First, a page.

# Trig equation/stationary value

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"here are two statements about a stationary value for the function f(x)=4sinx-2;

1) f has a stationary value when x= (π/3)

2) f has a stationary value when x=(π/2)

I simplified the equation so that it was equal to 1/2 (one half).

I then looked at the exact value of sin 1/2; which is equal to 30 degrees.

I thought that meant that neither statement was correct; because 1) is equal to 60 degrees; and 2) is equal to 90 degrees.

However, the answers specify that 2) is correct.

1) f has a stationary value when x= (π/3)

2) f has a stationary value when x=(π/2)

I simplified the equation so that it was equal to 1/2 (one half).

I then looked at the exact value of sin 1/2; which is equal to 30 degrees.

I thought that meant that neither statement was correct; because 1) is equal to 60 degrees; and 2) is equal to 90 degrees.

However, the answers specify that 2) is correct.

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#3

(Original post by

I simplified the equation so that it was equal to 1/2 (one half).

I then looked at the exact value of sin 1/2; which is equal to 30 degrees.

**apronedsamurai**)I simplified the equation so that it was equal to 1/2 (one half).

I then looked at the exact value of sin 1/2; which is equal to 30 degrees.

What would you normally do to find the stationary points of a curve?

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#4

If this is A2, you need to differentiate the function and find where the differential is equal to 0.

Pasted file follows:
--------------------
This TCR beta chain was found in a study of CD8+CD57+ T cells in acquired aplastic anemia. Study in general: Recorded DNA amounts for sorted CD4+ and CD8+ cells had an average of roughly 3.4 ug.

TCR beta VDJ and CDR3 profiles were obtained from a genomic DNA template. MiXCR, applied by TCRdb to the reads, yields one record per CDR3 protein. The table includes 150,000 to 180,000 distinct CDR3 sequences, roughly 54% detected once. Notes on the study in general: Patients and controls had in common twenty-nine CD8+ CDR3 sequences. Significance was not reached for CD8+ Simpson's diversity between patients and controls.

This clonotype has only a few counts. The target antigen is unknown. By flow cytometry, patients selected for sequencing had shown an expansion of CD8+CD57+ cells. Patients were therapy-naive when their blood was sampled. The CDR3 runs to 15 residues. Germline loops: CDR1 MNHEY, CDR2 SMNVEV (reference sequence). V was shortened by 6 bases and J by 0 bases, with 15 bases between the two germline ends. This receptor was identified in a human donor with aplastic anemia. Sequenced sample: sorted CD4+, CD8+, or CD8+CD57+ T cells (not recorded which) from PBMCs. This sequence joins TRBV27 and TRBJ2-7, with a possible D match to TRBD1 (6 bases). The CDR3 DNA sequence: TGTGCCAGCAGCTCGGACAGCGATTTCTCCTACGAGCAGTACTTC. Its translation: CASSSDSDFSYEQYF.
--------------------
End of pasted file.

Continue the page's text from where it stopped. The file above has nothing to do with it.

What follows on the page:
If this is AS, don't worry, look and the sine graph and find the points where the graph is parallel to the x axis

If this is AS, don't worry, look and the sine graph and find the points where the graph is parallel to the x axis

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I thought 4sinx-2=0

4sinx=2

sinx=2/4 simplified to 1/2

sin 1/2 (30 degrees)

Err, differentiate? I thought that might be the case, but that I had no idea how to do that....4sin?

Or would it differentiate to simply sin; meaning that the normal sin function is used, where 4 would be the maximum point; and so it would pass through the 90 degree mark?

4sinx=2

sinx=2/4 simplified to 1/2

sin 1/2 (30 degrees)

Err, differentiate? I thought that might be the case, but that I had no idea how to do that....4sin?

Or would it differentiate to simply sin; meaning that the normal sin function is used, where 4 would be the maximum point; and so it would pass through the 90 degree mark?

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#8

(Original post by

No graph is provided.

**apronedsamurai**)No graph is provided.

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#9

(Original post by

I thought 4sinx-2=0

4sinx=2

sinx=2/4 simplified to 1/2

sin 1/2 (30 degrees)

Err, differentiate? I thought that might be the case, but that I had no idea how to do that....4sin?

**apronedsamurai**)I thought 4sinx-2=0

4sinx=2

sinx=2/4 simplified to 1/2

sin 1/2 (30 degrees)

Err, differentiate? I thought that might be the case, but that I had no idea how to do that....4sin?

Do you know what the graph of Sin(x) looks like?

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Im in Scotland, so dont know what AS and AS2 are.

This is "Higher"

Yes, I know what the (original, i.e. unmodified) graph of Sin(x) looks like.

Maximum value of 1; Min. value of -1; intersects at 90 and 180 degrees respectively.

This is "Higher"

Yes, I know what the (original, i.e. unmodified) graph of Sin(x) looks like.

Maximum value of 1; Min. value of -1; intersects at 90 and 180 degrees respectively.

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#11

(Original post by

Im in Scotland, so dont know what AS and AS2 are.

This is "Higher"

**apronedsamurai**)Im in Scotland, so dont know what AS and AS2 are.